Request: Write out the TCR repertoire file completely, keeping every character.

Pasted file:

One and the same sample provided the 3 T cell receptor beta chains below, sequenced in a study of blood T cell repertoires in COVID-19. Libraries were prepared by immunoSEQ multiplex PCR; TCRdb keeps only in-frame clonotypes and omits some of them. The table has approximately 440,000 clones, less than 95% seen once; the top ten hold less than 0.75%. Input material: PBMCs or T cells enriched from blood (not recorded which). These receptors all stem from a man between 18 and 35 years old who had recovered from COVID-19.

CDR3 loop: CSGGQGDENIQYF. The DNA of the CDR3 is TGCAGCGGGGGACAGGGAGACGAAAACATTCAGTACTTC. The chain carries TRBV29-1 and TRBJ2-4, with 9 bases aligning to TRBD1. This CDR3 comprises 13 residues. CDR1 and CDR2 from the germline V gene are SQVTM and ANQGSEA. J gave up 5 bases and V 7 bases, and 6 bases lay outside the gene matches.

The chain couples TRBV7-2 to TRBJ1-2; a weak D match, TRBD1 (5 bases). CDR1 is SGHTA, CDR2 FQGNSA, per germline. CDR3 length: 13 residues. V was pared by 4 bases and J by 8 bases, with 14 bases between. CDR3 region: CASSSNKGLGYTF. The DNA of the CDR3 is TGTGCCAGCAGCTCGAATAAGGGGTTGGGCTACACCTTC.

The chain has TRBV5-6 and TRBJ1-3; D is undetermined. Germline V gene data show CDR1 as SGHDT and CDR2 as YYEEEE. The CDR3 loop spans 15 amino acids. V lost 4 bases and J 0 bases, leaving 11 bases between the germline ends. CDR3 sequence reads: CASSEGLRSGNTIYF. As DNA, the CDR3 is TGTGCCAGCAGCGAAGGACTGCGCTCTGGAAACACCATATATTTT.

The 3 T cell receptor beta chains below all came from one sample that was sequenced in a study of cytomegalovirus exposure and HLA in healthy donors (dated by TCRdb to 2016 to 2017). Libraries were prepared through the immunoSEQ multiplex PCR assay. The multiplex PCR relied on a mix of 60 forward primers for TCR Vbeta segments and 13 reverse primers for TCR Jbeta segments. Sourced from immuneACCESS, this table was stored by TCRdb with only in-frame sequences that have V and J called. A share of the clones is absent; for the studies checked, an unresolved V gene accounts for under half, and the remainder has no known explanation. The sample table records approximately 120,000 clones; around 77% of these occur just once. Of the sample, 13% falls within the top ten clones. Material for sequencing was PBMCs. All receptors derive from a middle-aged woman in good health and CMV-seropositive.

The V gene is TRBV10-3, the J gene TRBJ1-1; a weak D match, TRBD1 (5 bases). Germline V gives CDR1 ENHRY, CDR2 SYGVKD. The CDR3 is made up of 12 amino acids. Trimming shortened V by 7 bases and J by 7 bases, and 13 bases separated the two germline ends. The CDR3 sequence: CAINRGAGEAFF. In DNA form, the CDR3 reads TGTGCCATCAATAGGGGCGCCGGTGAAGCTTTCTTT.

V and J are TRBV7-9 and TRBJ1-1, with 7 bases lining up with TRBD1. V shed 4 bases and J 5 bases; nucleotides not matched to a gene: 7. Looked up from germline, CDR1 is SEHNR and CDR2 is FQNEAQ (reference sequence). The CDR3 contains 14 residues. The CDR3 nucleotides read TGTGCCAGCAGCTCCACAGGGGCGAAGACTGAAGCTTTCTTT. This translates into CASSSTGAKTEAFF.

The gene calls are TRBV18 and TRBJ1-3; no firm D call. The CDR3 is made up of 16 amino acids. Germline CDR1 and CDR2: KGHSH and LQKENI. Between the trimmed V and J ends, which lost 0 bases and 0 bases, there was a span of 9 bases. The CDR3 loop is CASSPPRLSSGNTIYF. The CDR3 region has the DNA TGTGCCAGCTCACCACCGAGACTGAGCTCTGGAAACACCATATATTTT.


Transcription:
One and the same sample provided the 3 T cell receptor beta chains below, sequenced in a study of blood T cell repertoires in COVID-19. Libraries were prepared by immunoSEQ multiplex PCR; TCRdb keeps only in-frame clonotypes and omits some of them. The table has approximately 440,000 clones, less than 95% seen once; the top ten hold less than 0.75%. Input material: PBMCs or T cells enriched from blood (not recorded which). These receptors all stem from a man between 18 and 35 years old who had recovered from COVID-19.

CDR3 loop: CSGGQGDENIQYF. The DNA of the CDR3 is TGCAGCGGGGGACAGGGAGACGAAAACATTCAGTACTTC. The chain carries TRBV29-1 and TRBJ2-4, with 9 bases aligning to TRBD1. This CDR3 comprises 13 residues. CDR1 and CDR2 from the germline V gene are SQVTM and ANQGSEA. J gave up 5 bases and V 7 bases, and 6 bases lay outside the gene matches.

The chain couples TRBV7-2 to TRBJ1-2; a weak D match, TRBD1 (5 bases). CDR1 is SGHTA, CDR2 FQGNSA, per germline. CDR3 length: 13 residues. V was pared by 4 bases and J by 8 bases, with 14 bases between. CDR3 region: CASSSNKGLGYTF. The DNA of the CDR3 is TGTGCCAGCAGCTCGAATAAGGGGTTGGGCTACACCTTC.

The chain has TRBV5-6 and TRBJ1-3; D is undetermined. Germline V gene data show CDR1 as SGHDT and CDR2 as YYEEEE. The CDR3 loop spans 15 amino acids. V lost 4 bases and J 0 bases, leaving 11 bases between the germline ends. CDR3 sequence reads: CASSEGLRSGNTIYF. As DNA, the CDR3 is TGTGCCAGCAGCGAAGGACTGCGCTCTGGAAACACCATATATTTT.

The 3 T cell receptor beta chains below all came from one sample that was sequenced in a study of cytomegalovirus exposure and HLA in healthy donors (dated by TCRdb to 2016 to 2017). Libraries were prepared through the immunoSEQ multiplex PCR assay. The multiplex PCR relied on a mix of 60 forward primers for TCR Vbeta segments and 13 reverse primers for TCR Jbeta segments. Sourced from immuneACCESS, this table was stored by TCRdb with only in-frame sequences that have V and J called. A share of the clones is absent; for the studies checked, an unresolved V gene accounts for under half, and the remainder has no known explanation. The sample table records approximately 120,000 clones; around 77% of these occur just once. Of the sample, 13% falls within the top ten clones. Material for sequencing was PBMCs. All receptors derive from a middle-aged woman in good health and CMV-seropositive.

The V gene is TRBV10-3, the J gene TRBJ1-1; a weak D match, TRBD1 (5 bases). Germline V gives CDR1 ENHRY, CDR2 SYGVKD. The CDR3 is made up of 12 amino acids. Trimming shortened V by 7 bases and J by 7 bases, and 13 bases separated the two germline ends. The CDR3 sequence: CAINRGAGEAFF. In DNA form, the CDR3 reads TGTGCCATCAATAGGGGCGCCGGTGAAGCTTTCTTT.

V and J are TRBV7-9 and TRBJ1-1, with 7 bases lining up with TRBD1. V shed 4 bases and J 5 bases; nucleotides not matched to a gene: 7. Looked up from germline, CDR1 is SEHNR and CDR2 is FQNEAQ (reference sequence). The CDR3 contains 14 residues. The CDR3 nucleotides read TGTGCCAGCAGCTCCACAGGGGCGAAGACTGAAGCTTTCTTT. This translates into CASSSTGAKTEAFF.

The gene calls are TRBV18 and TRBJ1-3; no firm D call. The CDR3 is made up of 16 amino acids. Germline CDR1 and CDR2: KGHSH and LQKENI. Between the trimmed V and J ends, which lost 0 bases and 0 bases, there was a span of 9 bases. The CDR3 loop is CASSPPRLSSGNTIYF. The CDR3 region has the DNA TGTGCCAGCTCACCACCGAGACTGAGCTCTGGAAACACCATATATTTT.